Thursday, June 7, 2018

Book Review: The Opposite of Here

Title: The Opposite of Here
Author: Tara Altebrando
Genre: Young Adult | Mystery | Thriller
Publisher: Bloomsbury YA
Publication Date: June 5, 2018
Source: Publisher
Format: ARC


There's no hiding on a cruise ship-not even from yourself. Natalie's parents are taking her and her three best friends on a cruise for her seventeenth birthday. A sail-a-bration, they call it. But it's only been a few short months since Natalie's boyfriend died in a tragic accident, and she wants to be anywhere but here. Then she meets a guy on the first night and sparks fly. After a moonlit conversation on a secluded deck of the ship, Natalie pops down to her cabin to get her swimsuit so they can go for a dip. But when she returns, he's gone. Something he said makes her think he might have . . . jumped? No, he couldn't have. But why do her friends think she's crazy for wanting to make sure he's okay? Also, why do they seem to be hiding something from her? And how can she find him when she doesn't even know his name? Most importantly, why is the captain on the intercom announcing the urgent need for a headcount (goodreads)?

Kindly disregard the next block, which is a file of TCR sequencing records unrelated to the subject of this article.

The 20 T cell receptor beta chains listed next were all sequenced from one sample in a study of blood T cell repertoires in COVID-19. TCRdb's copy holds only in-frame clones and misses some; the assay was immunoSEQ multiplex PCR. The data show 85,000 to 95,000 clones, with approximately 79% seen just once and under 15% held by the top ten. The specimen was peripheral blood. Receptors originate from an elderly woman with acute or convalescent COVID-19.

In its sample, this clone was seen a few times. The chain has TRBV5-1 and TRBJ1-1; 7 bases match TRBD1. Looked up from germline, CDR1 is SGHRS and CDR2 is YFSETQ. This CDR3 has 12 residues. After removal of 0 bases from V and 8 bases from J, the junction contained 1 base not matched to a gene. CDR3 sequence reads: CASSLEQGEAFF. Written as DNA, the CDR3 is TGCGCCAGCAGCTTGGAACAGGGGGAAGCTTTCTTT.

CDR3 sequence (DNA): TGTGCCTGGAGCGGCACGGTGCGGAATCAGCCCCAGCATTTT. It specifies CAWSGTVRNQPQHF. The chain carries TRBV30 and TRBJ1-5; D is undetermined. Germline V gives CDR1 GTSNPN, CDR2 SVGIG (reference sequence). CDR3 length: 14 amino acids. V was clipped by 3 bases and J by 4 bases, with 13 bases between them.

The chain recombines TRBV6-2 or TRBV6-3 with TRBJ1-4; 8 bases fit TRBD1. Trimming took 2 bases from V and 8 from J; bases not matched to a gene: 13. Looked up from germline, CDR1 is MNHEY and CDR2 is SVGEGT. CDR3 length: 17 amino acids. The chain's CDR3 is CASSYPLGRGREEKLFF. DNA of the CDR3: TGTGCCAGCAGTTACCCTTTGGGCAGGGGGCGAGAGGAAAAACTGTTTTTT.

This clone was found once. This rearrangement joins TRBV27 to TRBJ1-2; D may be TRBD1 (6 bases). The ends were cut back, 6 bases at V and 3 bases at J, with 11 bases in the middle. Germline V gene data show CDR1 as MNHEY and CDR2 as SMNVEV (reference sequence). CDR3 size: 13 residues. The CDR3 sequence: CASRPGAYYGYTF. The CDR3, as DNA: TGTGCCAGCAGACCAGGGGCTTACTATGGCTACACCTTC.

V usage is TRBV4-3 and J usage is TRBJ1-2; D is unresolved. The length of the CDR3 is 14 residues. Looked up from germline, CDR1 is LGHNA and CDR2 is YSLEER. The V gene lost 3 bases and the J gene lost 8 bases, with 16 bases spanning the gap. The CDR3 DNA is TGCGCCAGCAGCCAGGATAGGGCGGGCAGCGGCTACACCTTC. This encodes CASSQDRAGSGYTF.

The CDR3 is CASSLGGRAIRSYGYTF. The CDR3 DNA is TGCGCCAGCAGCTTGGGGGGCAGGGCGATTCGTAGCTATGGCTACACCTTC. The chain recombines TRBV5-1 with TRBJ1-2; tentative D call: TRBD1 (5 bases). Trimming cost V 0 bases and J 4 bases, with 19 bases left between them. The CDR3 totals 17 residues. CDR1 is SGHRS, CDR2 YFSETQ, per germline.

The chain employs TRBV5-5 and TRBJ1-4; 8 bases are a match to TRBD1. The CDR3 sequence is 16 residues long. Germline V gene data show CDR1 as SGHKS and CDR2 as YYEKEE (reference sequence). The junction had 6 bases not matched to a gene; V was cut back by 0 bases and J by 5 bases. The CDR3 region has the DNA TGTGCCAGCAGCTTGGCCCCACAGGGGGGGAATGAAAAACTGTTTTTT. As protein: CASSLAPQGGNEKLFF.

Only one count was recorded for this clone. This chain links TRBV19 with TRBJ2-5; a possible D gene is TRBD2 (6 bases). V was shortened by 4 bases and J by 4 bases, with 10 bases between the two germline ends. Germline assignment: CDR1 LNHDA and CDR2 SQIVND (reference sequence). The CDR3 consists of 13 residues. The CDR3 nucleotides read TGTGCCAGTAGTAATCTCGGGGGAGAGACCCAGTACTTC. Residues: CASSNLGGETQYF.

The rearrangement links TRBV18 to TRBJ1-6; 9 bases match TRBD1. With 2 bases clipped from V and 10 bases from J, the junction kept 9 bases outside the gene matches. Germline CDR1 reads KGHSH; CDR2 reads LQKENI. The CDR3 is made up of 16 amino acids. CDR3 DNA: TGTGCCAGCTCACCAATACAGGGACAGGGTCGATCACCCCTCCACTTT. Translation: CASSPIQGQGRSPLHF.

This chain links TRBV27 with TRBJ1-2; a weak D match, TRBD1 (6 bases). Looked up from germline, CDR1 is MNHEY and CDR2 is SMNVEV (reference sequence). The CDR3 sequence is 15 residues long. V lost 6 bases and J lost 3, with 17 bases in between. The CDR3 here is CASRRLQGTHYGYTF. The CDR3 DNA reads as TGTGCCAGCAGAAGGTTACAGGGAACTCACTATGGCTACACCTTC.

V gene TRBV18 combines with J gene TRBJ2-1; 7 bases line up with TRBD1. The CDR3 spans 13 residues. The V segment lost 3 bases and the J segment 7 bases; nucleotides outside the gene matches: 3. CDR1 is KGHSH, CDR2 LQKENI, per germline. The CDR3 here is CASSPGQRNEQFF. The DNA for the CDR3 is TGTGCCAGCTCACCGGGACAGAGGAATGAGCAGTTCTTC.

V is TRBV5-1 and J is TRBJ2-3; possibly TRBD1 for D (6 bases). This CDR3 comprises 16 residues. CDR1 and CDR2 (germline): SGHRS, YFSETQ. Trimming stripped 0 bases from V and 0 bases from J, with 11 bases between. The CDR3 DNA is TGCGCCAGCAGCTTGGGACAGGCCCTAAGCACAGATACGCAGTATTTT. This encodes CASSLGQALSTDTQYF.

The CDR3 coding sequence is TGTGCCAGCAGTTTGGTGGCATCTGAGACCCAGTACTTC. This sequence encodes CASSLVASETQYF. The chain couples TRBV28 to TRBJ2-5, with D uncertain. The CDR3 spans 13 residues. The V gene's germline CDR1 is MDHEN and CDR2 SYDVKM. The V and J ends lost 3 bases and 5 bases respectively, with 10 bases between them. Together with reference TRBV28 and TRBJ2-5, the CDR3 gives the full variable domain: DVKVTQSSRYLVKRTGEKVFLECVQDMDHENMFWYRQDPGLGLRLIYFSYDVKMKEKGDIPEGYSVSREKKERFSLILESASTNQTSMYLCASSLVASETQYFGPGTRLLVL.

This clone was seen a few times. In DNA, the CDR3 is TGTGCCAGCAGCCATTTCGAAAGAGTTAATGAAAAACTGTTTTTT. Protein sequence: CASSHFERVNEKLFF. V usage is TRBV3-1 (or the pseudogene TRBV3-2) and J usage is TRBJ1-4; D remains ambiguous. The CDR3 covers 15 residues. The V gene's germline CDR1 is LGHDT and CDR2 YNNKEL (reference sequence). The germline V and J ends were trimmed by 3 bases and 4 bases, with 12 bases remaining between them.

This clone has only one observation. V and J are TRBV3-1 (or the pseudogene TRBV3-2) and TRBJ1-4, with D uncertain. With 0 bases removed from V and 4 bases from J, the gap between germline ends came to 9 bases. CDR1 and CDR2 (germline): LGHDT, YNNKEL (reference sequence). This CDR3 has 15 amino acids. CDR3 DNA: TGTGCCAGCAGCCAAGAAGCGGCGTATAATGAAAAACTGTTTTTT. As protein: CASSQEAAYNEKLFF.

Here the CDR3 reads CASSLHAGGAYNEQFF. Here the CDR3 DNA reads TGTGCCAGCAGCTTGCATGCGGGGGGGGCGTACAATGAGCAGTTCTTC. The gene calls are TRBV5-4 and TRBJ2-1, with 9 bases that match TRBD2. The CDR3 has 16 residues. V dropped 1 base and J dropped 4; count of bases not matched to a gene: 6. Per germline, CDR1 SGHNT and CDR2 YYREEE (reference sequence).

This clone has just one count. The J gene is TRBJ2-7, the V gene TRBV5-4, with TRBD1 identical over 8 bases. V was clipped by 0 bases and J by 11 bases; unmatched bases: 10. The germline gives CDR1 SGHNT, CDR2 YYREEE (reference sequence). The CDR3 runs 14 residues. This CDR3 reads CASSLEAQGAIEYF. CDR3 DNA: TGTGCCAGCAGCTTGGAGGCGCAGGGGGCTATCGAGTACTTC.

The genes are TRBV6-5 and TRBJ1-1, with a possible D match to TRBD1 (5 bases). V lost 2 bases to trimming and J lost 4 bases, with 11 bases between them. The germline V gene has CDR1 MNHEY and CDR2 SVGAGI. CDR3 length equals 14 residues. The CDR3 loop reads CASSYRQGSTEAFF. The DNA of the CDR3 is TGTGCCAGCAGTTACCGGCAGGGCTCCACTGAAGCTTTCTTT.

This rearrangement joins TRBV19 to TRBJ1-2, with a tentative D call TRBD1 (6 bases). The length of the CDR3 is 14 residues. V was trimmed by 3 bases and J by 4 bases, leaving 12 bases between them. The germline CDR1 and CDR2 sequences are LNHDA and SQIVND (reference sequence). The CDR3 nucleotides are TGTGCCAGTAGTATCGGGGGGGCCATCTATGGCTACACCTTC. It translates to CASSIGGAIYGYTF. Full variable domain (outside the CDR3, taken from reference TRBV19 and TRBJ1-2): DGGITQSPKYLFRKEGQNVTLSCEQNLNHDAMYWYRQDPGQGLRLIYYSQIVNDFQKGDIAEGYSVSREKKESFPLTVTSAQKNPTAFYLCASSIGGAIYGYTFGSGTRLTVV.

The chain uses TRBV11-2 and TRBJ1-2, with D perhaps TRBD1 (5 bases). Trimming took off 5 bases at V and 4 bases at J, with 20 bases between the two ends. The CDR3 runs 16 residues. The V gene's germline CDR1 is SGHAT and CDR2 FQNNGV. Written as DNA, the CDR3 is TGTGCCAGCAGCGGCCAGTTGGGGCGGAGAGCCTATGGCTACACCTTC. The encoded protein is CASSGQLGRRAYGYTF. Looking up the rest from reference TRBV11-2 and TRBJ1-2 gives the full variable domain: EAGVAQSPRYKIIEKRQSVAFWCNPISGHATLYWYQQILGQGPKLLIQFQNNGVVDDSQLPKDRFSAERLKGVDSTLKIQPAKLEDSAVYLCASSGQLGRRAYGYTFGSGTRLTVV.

The Opposite of Here was unexpected!
Plot: From reading Tara Altebrando's previous works, I knew that she had a special brand of mystery but The Opposite of Here took the cake! This novel followed Natalie, whose parents planned a cruise getaway for her and her three best friends to celebrate her 17th birthday. It also served as a distraction since her boyfriend passed just a few months earlier. 

For the most part, The Opposite of Here was disorienting; nothing seemed to make sense. Her friends had weird reactions about her dead boyfriend, there was talk of someone going overboard, and also a mystery boy (there is always a mystery boy). While it was confusing, it was also a lot of fun to feel constantly off-balanced and Altebrando dropped bombshells until the very last page. 

Characters: Natalie was going through a lot and it was easy to empathize with her. I thoroughly enjoyed being in her head and watching her while she coped with her boyfriend's death. Natalie's friendship with her three best friends was complicated, which was expected for four girls going through their transformative years, and surprisingly there was commentary about racial identity and an homage to the #metoo movement. 

Worldbuilding: Altebrando has ensured that I'll never step foot on a cruise ship. From Natalie's observations and the cruise ship fliers that accompanied each chapter, I got the impression that Natalie felt suffocated and that the cruise ship's offerings were all artificial. Despite that, I was impressed by Altebrando's ability to limit all action to a 500-person cruise ship. It felt both suffocating and overwhelming enormous at the same time. 

Short N Sweet: The Opposite of Here was a surprising thriller with more depth than expected.


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